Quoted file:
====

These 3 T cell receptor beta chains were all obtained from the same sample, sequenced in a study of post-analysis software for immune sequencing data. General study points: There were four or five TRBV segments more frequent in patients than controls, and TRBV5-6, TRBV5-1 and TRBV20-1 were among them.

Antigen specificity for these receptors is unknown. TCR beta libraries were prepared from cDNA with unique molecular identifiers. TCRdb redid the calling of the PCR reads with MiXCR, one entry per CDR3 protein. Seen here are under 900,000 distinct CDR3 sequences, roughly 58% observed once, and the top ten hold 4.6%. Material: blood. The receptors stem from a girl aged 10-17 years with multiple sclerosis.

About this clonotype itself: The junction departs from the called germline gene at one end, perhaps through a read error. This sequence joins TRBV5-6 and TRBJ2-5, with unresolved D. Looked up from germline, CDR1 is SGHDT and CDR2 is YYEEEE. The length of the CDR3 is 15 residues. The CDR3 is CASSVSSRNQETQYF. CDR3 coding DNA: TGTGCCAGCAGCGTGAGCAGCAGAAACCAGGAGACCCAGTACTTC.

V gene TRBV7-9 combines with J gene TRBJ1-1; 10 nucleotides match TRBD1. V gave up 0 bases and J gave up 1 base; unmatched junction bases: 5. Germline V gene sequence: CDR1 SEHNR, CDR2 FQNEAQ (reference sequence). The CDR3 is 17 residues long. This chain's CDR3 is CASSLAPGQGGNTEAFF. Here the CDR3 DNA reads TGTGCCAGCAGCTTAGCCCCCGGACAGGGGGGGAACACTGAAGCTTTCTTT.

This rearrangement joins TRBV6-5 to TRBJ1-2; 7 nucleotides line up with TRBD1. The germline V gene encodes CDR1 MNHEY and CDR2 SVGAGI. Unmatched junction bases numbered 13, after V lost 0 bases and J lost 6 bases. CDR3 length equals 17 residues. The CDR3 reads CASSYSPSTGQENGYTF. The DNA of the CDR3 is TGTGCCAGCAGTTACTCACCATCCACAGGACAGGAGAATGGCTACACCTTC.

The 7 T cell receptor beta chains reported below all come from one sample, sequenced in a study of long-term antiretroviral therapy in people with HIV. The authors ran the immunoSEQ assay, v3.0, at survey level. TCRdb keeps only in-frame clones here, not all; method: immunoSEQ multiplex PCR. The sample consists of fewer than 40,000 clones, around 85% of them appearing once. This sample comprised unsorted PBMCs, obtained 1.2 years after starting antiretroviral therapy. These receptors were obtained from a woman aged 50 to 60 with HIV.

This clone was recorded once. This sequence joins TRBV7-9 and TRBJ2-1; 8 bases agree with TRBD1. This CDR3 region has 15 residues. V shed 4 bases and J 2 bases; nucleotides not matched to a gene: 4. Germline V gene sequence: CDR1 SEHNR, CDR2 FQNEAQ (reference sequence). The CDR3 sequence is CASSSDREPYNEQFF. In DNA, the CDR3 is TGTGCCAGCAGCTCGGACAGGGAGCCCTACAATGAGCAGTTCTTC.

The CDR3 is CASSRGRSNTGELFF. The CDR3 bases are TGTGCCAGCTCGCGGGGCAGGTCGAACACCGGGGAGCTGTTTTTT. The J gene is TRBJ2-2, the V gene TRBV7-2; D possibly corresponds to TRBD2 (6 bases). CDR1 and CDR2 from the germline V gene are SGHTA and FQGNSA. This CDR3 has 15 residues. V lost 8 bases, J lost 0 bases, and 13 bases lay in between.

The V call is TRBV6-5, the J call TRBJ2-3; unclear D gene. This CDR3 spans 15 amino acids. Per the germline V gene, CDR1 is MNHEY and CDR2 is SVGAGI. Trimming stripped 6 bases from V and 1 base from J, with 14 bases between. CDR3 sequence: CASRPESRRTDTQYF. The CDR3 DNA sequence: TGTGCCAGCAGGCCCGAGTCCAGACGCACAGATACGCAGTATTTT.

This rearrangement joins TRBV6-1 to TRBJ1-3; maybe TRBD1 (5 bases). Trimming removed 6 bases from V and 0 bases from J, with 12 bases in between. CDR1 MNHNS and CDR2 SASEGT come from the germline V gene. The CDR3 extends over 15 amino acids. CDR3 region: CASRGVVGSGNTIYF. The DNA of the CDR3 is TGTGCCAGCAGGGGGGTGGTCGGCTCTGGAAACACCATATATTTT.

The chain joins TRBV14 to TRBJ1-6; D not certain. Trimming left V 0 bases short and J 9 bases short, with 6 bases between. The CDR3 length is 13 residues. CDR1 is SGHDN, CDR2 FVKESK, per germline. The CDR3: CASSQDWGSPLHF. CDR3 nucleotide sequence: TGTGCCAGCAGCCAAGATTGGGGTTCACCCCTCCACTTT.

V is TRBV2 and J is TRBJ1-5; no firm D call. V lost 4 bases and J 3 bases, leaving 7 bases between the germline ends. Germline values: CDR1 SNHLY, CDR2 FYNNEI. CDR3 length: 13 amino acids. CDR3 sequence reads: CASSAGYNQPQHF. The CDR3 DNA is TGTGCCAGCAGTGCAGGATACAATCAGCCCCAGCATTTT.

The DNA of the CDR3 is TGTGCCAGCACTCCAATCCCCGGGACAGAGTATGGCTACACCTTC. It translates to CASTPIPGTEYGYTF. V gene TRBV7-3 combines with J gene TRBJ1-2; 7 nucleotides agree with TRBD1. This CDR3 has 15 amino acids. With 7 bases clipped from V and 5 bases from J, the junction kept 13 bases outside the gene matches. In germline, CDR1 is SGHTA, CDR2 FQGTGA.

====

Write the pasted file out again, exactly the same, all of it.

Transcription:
These 3 T cell receptor beta chains were all obtained from the same sample, sequenced in a study of post-analysis software for immune sequencing data. General study points: There were four or five TRBV segments more frequent in patients than controls, and TRBV5-6, TRBV5-1 and TRBV20-1 were among them.

Antigen specificity for these receptors is unknown. TCR beta libraries were prepared from cDNA with unique molecular identifiers. TCRdb redid the calling of the PCR reads with MiXCR, one entry per CDR3 protein. Seen here are under 900,000 distinct CDR3 sequences, roughly 58% observed once, and the top ten hold 4.6%. Material: blood. The receptors stem from a girl aged 10-17 years with multiple sclerosis.

About this clonotype itself: The junction departs from the called germline gene at one end, perhaps through a read error. This sequence joins TRBV5-6 and TRBJ2-5, with unresolved D. Looked up from germline, CDR1 is SGHDT and CDR2 is YYEEEE. The length of the CDR3 is 15 residues. The CDR3 is CASSVSSRNQETQYF. CDR3 coding DNA: TGTGCCAGCAGCGTGAGCAGCAGAAACCAGGAGACCCAGTACTTC.

V gene TRBV7-9 combines with J gene TRBJ1-1; 10 nucleotides match TRBD1. V gave up 0 bases and J gave up 1 base; unmatched junction bases: 5. Germline V gene sequence: CDR1 SEHNR, CDR2 FQNEAQ (reference sequence). The CDR3 is 17 residues long. This chain's CDR3 is CASSLAPGQGGNTEAFF. Here the CDR3 DNA reads TGTGCCAGCAGCTTAGCCCCCGGACAGGGGGGGAACACTGAAGCTTTCTTT.

This rearrangement joins TRBV6-5 to TRBJ1-2; 7 nucleotides line up with TRBD1. The germline V gene encodes CDR1 MNHEY and CDR2 SVGAGI. Unmatched junction bases numbered 13, after V lost 0 bases and J lost 6 bases. CDR3 length equals 17 residues. The CDR3 reads CASSYSPSTGQENGYTF. The DNA of the CDR3 is TGTGCCAGCAGTTACTCACCATCCACAGGACAGGAGAATGGCTACACCTTC.

The 7 T cell receptor beta chains reported below all come from one sample, sequenced in a study of long-term antiretroviral therapy in people with HIV. The authors ran the immunoSEQ assay, v3.0, at survey level. TCRdb keeps only in-frame clones here, not all; method: immunoSEQ multiplex PCR. The sample consists of fewer than 40,000 clones, around 85% of them appearing once. This sample comprised unsorted PBMCs, obtained 1.2 years after starting antiretroviral therapy. These receptors were obtained from a woman aged 50 to 60 with HIV.

This clone was recorded once. This sequence joins TRBV7-9 and TRBJ2-1; 8 bases agree with TRBD1. This CDR3 region has 15 residues. V shed 4 bases and J 2 bases; nucleotides not matched to a gene: 4. Germline V gene sequence: CDR1 SEHNR, CDR2 FQNEAQ (reference sequence). The CDR3 sequence is CASSSDREPYNEQFF. In DNA, the CDR3 is TGTGCCAGCAGCTCGGACAGGGAGCCCTACAATGAGCAGTTCTTC.

The CDR3 is CASSRGRSNTGELFF. The CDR3 bases are TGTGCCAGCTCGCGGGGCAGGTCGAACACCGGGGAGCTGTTTTTT. The J gene is TRBJ2-2, the V gene TRBV7-2; D possibly corresponds to TRBD2 (6 bases). CDR1 and CDR2 from the germline V gene are SGHTA and FQGNSA. This CDR3 has 15 residues. V lost 8 bases, J lost 0 bases, and 13 bases lay in between.

The V call is TRBV6-5, the J call TRBJ2-3; unclear D gene. This CDR3 spans 15 amino acids. Per the germline V gene, CDR1 is MNHEY and CDR2 is SVGAGI. Trimming stripped 6 bases from V and 1 base from J, with 14 bases between. CDR3 sequence: CASRPESRRTDTQYF. The CDR3 DNA sequence: TGTGCCAGCAGGCCCGAGTCCAGACGCACAGATACGCAGTATTTT.

This rearrangement joins TRBV6-1 to TRBJ1-3; maybe TRBD1 (5 bases). Trimming removed 6 bases from V and 0 bases from J, with 12 bases in between. CDR1 MNHNS and CDR2 SASEGT come from the germline V gene. The CDR3 extends over 15 amino acids. CDR3 region: CASRGVVGSGNTIYF. The DNA of the CDR3 is TGTGCCAGCAGGGGGGTGGTCGGCTCTGGAAACACCATATATTTT.

The chain joins TRBV14 to TRBJ1-6; D not certain. Trimming left V 0 bases short and J 9 bases short, with 6 bases between. The CDR3 length is 13 residues. CDR1 is SGHDN, CDR2 FVKESK, per germline. The CDR3: CASSQDWGSPLHF. CDR3 nucleotide sequence: TGTGCCAGCAGCCAAGATTGGGGTTCACCCCTCCACTTT.

V is TRBV2 and J is TRBJ1-5; no firm D call. V lost 4 bases and J 3 bases, leaving 7 bases between the germline ends. Germline values: CDR1 SNHLY, CDR2 FYNNEI. CDR3 length: 13 amino acids. CDR3 sequence reads: CASSAGYNQPQHF. The CDR3 DNA is TGTGCCAGCAGTGCAGGATACAATCAGCCCCAGCATTTT.

The DNA of the CDR3 is TGTGCCAGCACTCCAATCCCCGGGACAGAGTATGGCTACACCTTC. It translates to CASTPIPGTEYGYTF. V gene TRBV7-3 combines with J gene TRBJ1-2; 7 nucleotides agree with TRBD1. This CDR3 has 15 amino acids. With 7 bases clipped from V and 5 bases from J, the junction kept 13 bases outside the gene matches. In germline, CDR1 is SGHTA, CDR2 FQGTGA.